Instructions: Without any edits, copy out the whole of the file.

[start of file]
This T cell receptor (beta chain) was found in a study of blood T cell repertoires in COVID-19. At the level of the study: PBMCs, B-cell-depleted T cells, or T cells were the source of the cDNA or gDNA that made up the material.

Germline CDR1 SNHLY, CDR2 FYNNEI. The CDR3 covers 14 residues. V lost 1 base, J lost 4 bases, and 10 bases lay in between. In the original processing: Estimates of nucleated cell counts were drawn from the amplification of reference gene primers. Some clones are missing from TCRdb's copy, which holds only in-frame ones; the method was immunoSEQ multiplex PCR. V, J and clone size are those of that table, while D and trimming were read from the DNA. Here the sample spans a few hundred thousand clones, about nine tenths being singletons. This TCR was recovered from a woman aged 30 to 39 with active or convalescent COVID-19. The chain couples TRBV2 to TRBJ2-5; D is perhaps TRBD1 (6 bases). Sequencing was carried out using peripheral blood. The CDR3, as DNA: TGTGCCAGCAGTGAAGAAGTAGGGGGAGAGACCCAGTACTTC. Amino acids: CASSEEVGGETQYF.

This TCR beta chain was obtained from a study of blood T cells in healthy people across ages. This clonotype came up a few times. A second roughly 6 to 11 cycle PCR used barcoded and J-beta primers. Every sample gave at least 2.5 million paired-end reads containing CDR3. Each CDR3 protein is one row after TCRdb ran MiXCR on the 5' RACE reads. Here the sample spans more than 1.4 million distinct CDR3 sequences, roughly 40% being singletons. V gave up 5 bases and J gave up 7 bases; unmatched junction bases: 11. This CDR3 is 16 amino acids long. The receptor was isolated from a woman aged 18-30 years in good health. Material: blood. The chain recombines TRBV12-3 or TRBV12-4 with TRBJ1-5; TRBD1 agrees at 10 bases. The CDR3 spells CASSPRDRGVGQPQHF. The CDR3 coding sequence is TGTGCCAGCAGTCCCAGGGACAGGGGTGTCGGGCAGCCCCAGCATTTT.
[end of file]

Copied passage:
This T cell receptor (beta chain) was found in a study of blood T cell repertoires in COVID-19. At the level of the study: PBMCs, B-cell-depleted T cells, or T cells were the source of the cDNA or gDNA that made up the material.

Germline CDR1 SNHLY, CDR2 FYNNEI. The CDR3 covers 14 residues. V lost 1 base, J lost 4 bases, and 10 bases lay in between. In the original processing: Estimates of nucleated cell counts were drawn from the amplification of reference gene primers. Some clones are missing from TCRdb's copy, which holds only in-frame ones; the method was immunoSEQ multiplex PCR. V, J and clone size are those of that table, while D and trimming were read from the DNA. Here the sample spans a few hundred thousand clones, about nine tenths being singletons. This TCR was recovered from a woman aged 30 to 39 with active or convalescent COVID-19. The chain couples TRBV2 to TRBJ2-5; D is perhaps TRBD1 (6 bases). Sequencing was carried out using peripheral blood. The CDR3, as DNA: TGTGCCAGCAGTGAAGAAGTAGGGGGAGAGACCCAGTACTTC. Amino acids: CASSEEVGGETQYF.

This TCR beta chain was obtained from a study of blood T cells in healthy people across ages. This clonotype came up a few times. A second roughly 6 to 11 cycle PCR used barcoded and J-beta primers. Every sample gave at least 2.5 million paired-end reads containing CDR3. Each CDR3 protein is one row after TCRdb ran MiXCR on the 5' RACE reads. Here the sample spans more than 1.4 million distinct CDR3 sequences, roughly 40% being singletons. V gave up 5 bases and J gave up 7 bases; unmatched junction bases: 11. This CDR3 is 16 amino acids long. The receptor was isolated from a woman aged 18-30 years in good health. Material: blood. The chain recombines TRBV12-3 or TRBV12-4 with TRBJ1-5; TRBD1 agrees at 10 bases. The CDR3 spells CASSPRDRGVGQPQHF. The CDR3 coding sequence is TGTGCCAGCAGTCCCAGGGACAGGGGTGTCGGGCAGCCCCAGCATTTT.